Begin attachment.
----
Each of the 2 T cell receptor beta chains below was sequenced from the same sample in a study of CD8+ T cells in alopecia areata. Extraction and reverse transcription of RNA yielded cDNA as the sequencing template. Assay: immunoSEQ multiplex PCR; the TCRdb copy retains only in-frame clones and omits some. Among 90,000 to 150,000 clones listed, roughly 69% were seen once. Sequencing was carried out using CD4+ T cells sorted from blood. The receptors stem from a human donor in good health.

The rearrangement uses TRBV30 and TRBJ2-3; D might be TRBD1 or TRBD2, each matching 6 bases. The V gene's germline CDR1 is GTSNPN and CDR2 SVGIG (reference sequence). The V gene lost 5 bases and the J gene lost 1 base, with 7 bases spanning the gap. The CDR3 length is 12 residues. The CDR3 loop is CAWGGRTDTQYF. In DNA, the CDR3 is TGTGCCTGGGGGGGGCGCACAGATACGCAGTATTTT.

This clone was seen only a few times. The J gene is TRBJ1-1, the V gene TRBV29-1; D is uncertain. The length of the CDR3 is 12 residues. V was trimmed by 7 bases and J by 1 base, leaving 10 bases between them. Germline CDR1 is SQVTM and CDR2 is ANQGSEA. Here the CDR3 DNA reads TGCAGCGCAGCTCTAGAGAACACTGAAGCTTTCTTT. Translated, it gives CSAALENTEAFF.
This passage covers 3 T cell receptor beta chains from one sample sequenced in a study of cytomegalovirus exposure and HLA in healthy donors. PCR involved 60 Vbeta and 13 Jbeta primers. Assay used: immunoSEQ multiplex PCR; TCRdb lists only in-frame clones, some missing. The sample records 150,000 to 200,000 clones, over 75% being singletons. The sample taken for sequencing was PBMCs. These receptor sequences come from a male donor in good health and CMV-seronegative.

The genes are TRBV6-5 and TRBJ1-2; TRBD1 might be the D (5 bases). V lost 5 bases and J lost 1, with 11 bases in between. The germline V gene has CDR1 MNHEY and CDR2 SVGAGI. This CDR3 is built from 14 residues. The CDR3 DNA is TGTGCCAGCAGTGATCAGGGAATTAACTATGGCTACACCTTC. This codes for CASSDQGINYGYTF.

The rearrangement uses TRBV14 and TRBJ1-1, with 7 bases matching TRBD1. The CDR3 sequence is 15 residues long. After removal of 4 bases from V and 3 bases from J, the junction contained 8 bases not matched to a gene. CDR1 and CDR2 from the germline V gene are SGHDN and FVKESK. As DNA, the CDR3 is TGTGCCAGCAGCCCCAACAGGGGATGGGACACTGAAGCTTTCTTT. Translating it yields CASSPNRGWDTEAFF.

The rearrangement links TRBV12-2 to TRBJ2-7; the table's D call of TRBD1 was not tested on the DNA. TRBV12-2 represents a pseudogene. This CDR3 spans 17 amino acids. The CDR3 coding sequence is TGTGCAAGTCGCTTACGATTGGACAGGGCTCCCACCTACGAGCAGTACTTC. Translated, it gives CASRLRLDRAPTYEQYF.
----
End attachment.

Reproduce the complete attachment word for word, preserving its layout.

Each of the 2 T cell receptor beta chains below was sequenced from the same sample in a study of CD8+ T cells in alopecia areata. Extraction and reverse transcription of RNA yielded cDNA as the sequencing template. Assay: immunoSEQ multiplex PCR; the TCRdb copy retains only in-frame clones and omits some. Among 90,000 to 150,000 clones listed, roughly 69% were seen once. Sequencing was carried out using CD4+ T cells sorted from blood. The receptors stem from a human donor in good health.

The rearrangement uses TRBV30 and TRBJ2-3; D might be TRBD1 or TRBD2, each matching 6 bases. The V gene's germline CDR1 is GTSNPN and CDR2 SVGIG (reference sequence). The V gene lost 5 bases and the J gene lost 1 base, with 7 bases spanning the gap. The CDR3 length is 12 residues. The CDR3 loop is CAWGGRTDTQYF. In DNA, the CDR3 is TGTGCCTGGGGGGGGCGCACAGATACGCAGTATTTT.

This clone was seen only a few times. The J gene is TRBJ1-1, the V gene TRBV29-1; D is uncertain. The length of the CDR3 is 12 residues. V was trimmed by 7 bases and J by 1 base, leaving 10 bases between them. Germline CDR1 is SQVTM and CDR2 is ANQGSEA. Here the CDR3 DNA reads TGCAGCGCAGCTCTAGAGAACACTGAAGCTTTCTTT. Translated, it gives CSAALENTEAFF.
This passage covers 3 T cell receptor beta chains from one sample sequenced in a study of cytomegalovirus exposure and HLA in healthy donors. PCR involved 60 Vbeta and 13 Jbeta primers. Assay used: immunoSEQ multiplex PCR; TCRdb lists only in-frame clones, some missing. The sample records 150,000 to 200,000 clones, over 75% being singletons. The sample taken for sequencing was PBMCs. These receptor sequences come from a male donor in good health and CMV-seronegative.

The genes are TRBV6-5 and TRBJ1-2; TRBD1 might be the D (5 bases). V lost 5 bases and J lost 1, with 11 bases in between. The germline V gene has CDR1 MNHEY and CDR2 SVGAGI. This CDR3 is built from 14 residues. The CDR3 DNA is TGTGCCAGCAGTGATCAGGGAATTAACTATGGCTACACCTTC. This codes for CASSDQGINYGYTF.

The rearrangement uses TRBV14 and TRBJ1-1, with 7 bases matching TRBD1. The CDR3 sequence is 15 residues long. After removal of 4 bases from V and 3 bases from J, the junction contained 8 bases not matched to a gene. CDR1 and CDR2 from the germline V gene are SGHDN and FVKESK. As DNA, the CDR3 is TGTGCCAGCAGCCCCAACAGGGGATGGGACACTGAAGCTTTCTTT. Translating it yields CASSPNRGWDTEAFF.

The rearrangement links TRBV12-2 to TRBJ2-7; the table's D call of TRBD1 was not tested on the DNA. TRBV12-2 represents a pseudogene. This CDR3 spans 17 amino acids. The CDR3 coding sequence is TGTGCAAGTCGCTTACGATTGGACAGGGCTCCCACCTACGAGCAGTACTTC. Translated, it gives CASRLRLDRAPTYEQYF.